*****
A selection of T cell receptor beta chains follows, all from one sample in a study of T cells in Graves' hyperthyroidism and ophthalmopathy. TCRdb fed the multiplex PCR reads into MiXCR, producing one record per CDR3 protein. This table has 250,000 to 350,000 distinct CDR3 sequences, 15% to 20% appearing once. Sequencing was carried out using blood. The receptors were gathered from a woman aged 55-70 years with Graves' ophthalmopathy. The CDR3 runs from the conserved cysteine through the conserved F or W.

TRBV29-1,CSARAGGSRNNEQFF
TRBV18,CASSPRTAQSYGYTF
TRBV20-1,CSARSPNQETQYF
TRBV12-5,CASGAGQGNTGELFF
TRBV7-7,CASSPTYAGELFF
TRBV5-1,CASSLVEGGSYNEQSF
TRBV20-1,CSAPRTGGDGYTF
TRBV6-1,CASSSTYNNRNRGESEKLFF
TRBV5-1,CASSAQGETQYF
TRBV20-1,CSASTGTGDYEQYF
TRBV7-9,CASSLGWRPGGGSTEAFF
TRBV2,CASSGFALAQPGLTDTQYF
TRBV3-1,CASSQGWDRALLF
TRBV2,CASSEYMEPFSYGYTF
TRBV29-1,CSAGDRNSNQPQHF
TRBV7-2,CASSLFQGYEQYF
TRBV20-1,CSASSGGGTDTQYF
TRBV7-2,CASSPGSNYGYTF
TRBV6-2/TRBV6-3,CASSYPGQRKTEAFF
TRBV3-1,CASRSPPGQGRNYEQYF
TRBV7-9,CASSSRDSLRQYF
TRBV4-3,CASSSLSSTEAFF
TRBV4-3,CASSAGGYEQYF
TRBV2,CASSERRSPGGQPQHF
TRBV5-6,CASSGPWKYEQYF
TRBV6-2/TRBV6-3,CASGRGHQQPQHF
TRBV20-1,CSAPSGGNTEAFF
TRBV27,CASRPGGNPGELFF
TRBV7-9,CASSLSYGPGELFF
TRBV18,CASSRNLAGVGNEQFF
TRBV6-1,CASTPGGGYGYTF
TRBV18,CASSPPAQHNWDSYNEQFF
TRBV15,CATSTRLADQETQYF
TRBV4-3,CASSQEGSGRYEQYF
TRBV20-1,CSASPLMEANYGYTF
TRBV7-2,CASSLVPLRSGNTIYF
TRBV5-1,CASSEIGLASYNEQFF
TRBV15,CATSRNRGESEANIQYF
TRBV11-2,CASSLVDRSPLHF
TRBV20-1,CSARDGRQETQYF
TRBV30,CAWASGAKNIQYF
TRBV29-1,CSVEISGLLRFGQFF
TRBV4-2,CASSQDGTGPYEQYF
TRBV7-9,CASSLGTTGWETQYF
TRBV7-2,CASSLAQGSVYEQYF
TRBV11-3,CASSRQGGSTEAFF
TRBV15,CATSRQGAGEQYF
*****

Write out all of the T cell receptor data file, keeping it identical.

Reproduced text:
A selection of T cell receptor beta chains follows, all from one sample in a study of T cells in Graves' hyperthyroidism and ophthalmopathy. TCRdb fed the multiplex PCR reads into MiXCR, producing one record per CDR3 protein. This table has 250,000 to 350,000 distinct CDR3 sequences, 15% to 20% appearing once. Sequencing was carried out using blood. The receptors were gathered from a woman aged 55-70 years with Graves' ophthalmopathy. The CDR3 runs from the conserved cysteine through the conserved F or W.

TRBV29-1,CSARAGGSRNNEQFF
TRBV18,CASSPRTAQSYGYTF
TRBV20-1,CSARSPNQETQYF
TRBV12-5,CASGAGQGNTGELFF
TRBV7-7,CASSPTYAGELFF
TRBV5-1,CASSLVEGGSYNEQSF
TRBV20-1,CSAPRTGGDGYTF
TRBV6-1,CASSSTYNNRNRGESEKLFF
TRBV5-1,CASSAQGETQYF
TRBV20-1,CSASTGTGDYEQYF
TRBV7-9,CASSLGWRPGGGSTEAFF
TRBV2,CASSGFALAQPGLTDTQYF
TRBV3-1,CASSQGWDRALLF
TRBV2,CASSEYMEPFSYGYTF
TRBV29-1,CSAGDRNSNQPQHF
TRBV7-2,CASSLFQGYEQYF
TRBV20-1,CSASSGGGTDTQYF
TRBV7-2,CASSPGSNYGYTF
TRBV6-2/TRBV6-3,CASSYPGQRKTEAFF
TRBV3-1,CASRSPPGQGRNYEQYF
TRBV7-9,CASSSRDSLRQYF
TRBV4-3,CASSSLSSTEAFF
TRBV4-3,CASSAGGYEQYF
TRBV2,CASSERRSPGGQPQHF
TRBV5-6,CASSGPWKYEQYF
TRBV6-2/TRBV6-3,CASGRGHQQPQHF
TRBV20-1,CSAPSGGNTEAFF
TRBV27,CASRPGGNPGELFF
TRBV7-9,CASSLSYGPGELFF
TRBV18,CASSRNLAGVGNEQFF
TRBV6-1,CASTPGGGYGYTF
TRBV18,CASSPPAQHNWDSYNEQFF
TRBV15,CATSTRLADQETQYF
TRBV4-3,CASSQEGSGRYEQYF
TRBV20-1,CSASPLMEANYGYTF
TRBV7-2,CASSLVPLRSGNTIYF
TRBV5-1,CASSEIGLASYNEQFF
TRBV15,CATSRNRGESEANIQYF
TRBV11-2,CASSLVDRSPLHF
TRBV20-1,CSARDGRQETQYF
TRBV30,CAWASGAKNIQYF
TRBV29-1,CSVEISGLLRFGQFF
TRBV4-2,CASSQDGTGPYEQYF
TRBV7-9,CASSLGTTGWETQYF
TRBV7-2,CASSLAQGSVYEQYF
TRBV11-3,CASSRQGGSTEAFF
TRBV15,CATSRQGAGEQYF